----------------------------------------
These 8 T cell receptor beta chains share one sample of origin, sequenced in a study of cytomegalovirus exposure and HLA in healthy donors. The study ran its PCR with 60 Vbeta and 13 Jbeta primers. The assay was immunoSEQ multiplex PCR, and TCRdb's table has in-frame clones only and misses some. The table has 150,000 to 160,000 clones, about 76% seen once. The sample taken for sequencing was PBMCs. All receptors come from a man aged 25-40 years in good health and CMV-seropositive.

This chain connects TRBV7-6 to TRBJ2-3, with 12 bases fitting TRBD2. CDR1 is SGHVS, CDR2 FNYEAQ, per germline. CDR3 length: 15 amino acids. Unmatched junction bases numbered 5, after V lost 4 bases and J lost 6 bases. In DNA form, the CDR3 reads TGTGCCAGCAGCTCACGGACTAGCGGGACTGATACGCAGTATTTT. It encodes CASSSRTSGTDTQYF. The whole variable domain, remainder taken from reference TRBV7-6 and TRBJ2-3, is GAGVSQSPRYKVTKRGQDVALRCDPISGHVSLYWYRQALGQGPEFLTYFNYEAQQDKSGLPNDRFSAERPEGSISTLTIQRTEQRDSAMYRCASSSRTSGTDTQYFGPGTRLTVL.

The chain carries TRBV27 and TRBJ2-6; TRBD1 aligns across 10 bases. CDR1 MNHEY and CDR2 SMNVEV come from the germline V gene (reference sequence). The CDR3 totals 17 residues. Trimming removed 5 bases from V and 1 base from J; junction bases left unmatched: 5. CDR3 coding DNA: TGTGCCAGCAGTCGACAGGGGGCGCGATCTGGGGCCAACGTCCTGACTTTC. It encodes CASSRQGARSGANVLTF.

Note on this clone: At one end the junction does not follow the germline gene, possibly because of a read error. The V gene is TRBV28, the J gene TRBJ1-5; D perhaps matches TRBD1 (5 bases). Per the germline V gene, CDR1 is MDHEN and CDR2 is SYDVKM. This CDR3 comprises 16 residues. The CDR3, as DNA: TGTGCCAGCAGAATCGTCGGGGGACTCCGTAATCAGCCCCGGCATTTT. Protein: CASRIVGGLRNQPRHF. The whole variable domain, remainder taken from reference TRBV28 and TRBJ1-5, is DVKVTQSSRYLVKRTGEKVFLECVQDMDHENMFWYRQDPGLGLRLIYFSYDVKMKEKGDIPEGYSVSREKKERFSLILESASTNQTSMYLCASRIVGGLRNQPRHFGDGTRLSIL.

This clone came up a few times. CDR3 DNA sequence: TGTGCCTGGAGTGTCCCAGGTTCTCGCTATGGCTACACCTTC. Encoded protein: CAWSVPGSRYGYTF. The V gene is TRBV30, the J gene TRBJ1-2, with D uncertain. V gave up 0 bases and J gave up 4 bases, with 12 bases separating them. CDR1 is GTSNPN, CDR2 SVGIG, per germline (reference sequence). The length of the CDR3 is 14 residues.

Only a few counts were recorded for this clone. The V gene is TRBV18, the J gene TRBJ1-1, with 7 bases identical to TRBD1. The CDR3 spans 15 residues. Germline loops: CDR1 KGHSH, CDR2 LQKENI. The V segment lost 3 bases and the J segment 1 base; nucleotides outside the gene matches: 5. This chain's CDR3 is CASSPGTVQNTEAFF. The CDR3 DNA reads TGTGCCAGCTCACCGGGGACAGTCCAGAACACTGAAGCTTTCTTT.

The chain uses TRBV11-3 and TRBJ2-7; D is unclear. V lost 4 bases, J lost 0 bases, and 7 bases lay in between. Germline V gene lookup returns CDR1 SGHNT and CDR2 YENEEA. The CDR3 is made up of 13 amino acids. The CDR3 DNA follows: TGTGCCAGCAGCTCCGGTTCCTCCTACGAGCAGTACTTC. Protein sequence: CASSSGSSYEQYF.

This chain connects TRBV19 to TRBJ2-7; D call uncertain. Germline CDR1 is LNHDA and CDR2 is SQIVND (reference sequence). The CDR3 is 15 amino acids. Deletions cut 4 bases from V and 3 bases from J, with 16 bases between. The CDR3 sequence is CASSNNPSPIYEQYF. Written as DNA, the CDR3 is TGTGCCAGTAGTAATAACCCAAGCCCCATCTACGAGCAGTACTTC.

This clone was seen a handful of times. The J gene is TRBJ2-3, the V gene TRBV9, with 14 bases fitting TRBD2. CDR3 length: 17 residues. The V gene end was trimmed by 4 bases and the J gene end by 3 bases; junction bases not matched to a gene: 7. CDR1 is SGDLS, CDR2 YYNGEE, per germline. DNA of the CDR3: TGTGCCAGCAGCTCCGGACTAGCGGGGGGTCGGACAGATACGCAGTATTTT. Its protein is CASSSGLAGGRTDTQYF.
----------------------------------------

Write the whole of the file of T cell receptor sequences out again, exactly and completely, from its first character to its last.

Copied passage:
These 8 T cell receptor beta chains share one sample of origin, sequenced in a study of cytomegalovirus exposure and HLA in healthy donors. The study ran its PCR with 60 Vbeta and 13 Jbeta primers. The assay was immunoSEQ multiplex PCR, and TCRdb's table has in-frame clones only and misses some. The table has 150,000 to 160,000 clones, about 76% seen once. The sample taken for sequencing was PBMCs. All receptors come from a man aged 25-40 years in good health and CMV-seropositive.

This chain connects TRBV7-6 to TRBJ2-3, with 12 bases fitting TRBD2. CDR1 is SGHVS, CDR2 FNYEAQ, per germline. CDR3 length: 15 amino acids. Unmatched junction bases numbered 5, after V lost 4 bases and J lost 6 bases. In DNA form, the CDR3 reads TGTGCCAGCAGCTCACGGACTAGCGGGACTGATACGCAGTATTTT. It encodes CASSSRTSGTDTQYF. The whole variable domain, remainder taken from reference TRBV7-6 and TRBJ2-3, is GAGVSQSPRYKVTKRGQDVALRCDPISGHVSLYWYRQALGQGPEFLTYFNYEAQQDKSGLPNDRFSAERPEGSISTLTIQRTEQRDSAMYRCASSSRTSGTDTQYFGPGTRLTVL.

The chain carries TRBV27 and TRBJ2-6; TRBD1 aligns across 10 bases. CDR1 MNHEY and CDR2 SMNVEV come from the germline V gene (reference sequence). The CDR3 totals 17 residues. Trimming removed 5 bases from V and 1 base from J; junction bases left unmatched: 5. CDR3 coding DNA: TGTGCCAGCAGTCGACAGGGGGCGCGATCTGGGGCCAACGTCCTGACTTTC. It encodes CASSRQGARSGANVLTF.

Note on this clone: At one end the junction does not follow the germline gene, possibly because of a read error. The V gene is TRBV28, the J gene TRBJ1-5; D perhaps matches TRBD1 (5 bases). Per the germline V gene, CDR1 is MDHEN and CDR2 is SYDVKM. This CDR3 comprises 16 residues. The CDR3, as DNA: TGTGCCAGCAGAATCGTCGGGGGACTCCGTAATCAGCCCCGGCATTTT. Protein: CASRIVGGLRNQPRHF. The whole variable domain, remainder taken from reference TRBV28 and TRBJ1-5, is DVKVTQSSRYLVKRTGEKVFLECVQDMDHENMFWYRQDPGLGLRLIYFSYDVKMKEKGDIPEGYSVSREKKERFSLILESASTNQTSMYLCASRIVGGLRNQPRHFGDGTRLSIL.

This clone came up a few times. CDR3 DNA sequence: TGTGCCTGGAGTGTCCCAGGTTCTCGCTATGGCTACACCTTC. Encoded protein: CAWSVPGSRYGYTF. The V gene is TRBV30, the J gene TRBJ1-2, with D uncertain. V gave up 0 bases and J gave up 4 bases, with 12 bases separating them. CDR1 is GTSNPN, CDR2 SVGIG, per germline (reference sequence). The length of the CDR3 is 14 residues.

Only a few counts were recorded for this clone. The V gene is TRBV18, the J gene TRBJ1-1, with 7 bases identical to TRBD1. The CDR3 spans 15 residues. Germline loops: CDR1 KGHSH, CDR2 LQKENI. The V segment lost 3 bases and the J segment 1 base; nucleotides outside the gene matches: 5. This chain's CDR3 is CASSPGTVQNTEAFF. The CDR3 DNA reads TGTGCCAGCTCACCGGGGACAGTCCAGAACACTGAAGCTTTCTTT.

The chain uses TRBV11-3 and TRBJ2-7; D is unclear. V lost 4 bases, J lost 0 bases, and 7 bases lay in between. Germline V gene lookup returns CDR1 SGHNT and CDR2 YENEEA. The CDR3 is made up of 13 amino acids. The CDR3 DNA follows: TGTGCCAGCAGCTCCGGTTCCTCCTACGAGCAGTACTTC. Protein sequence: CASSSGSSYEQYF.

This chain connects TRBV19 to TRBJ2-7; D call uncertain. Germline CDR1 is LNHDA and CDR2 is SQIVND (reference sequence). The CDR3 is 15 amino acids. Deletions cut 4 bases from V and 3 bases from J, with 16 bases between. The CDR3 sequence is CASSNNPSPIYEQYF. Written as DNA, the CDR3 is TGTGCCAGTAGTAATAACCCAAGCCCCATCTACGAGCAGTACTTC.

This clone was seen a handful of times. The J gene is TRBJ2-3, the V gene TRBV9, with 14 bases fitting TRBD2. CDR3 length: 17 residues. The V gene end was trimmed by 4 bases and the J gene end by 3 bases; junction bases not matched to a gene: 7. CDR1 is SGDLS, CDR2 YYNGEE, per germline. DNA of the CDR3: TGTGCCAGCAGCTCCGGACTAGCGGGGGGTCGGACAGATACGCAGTATTTT. Its protein is CASSSGLAGGRTDTQYF.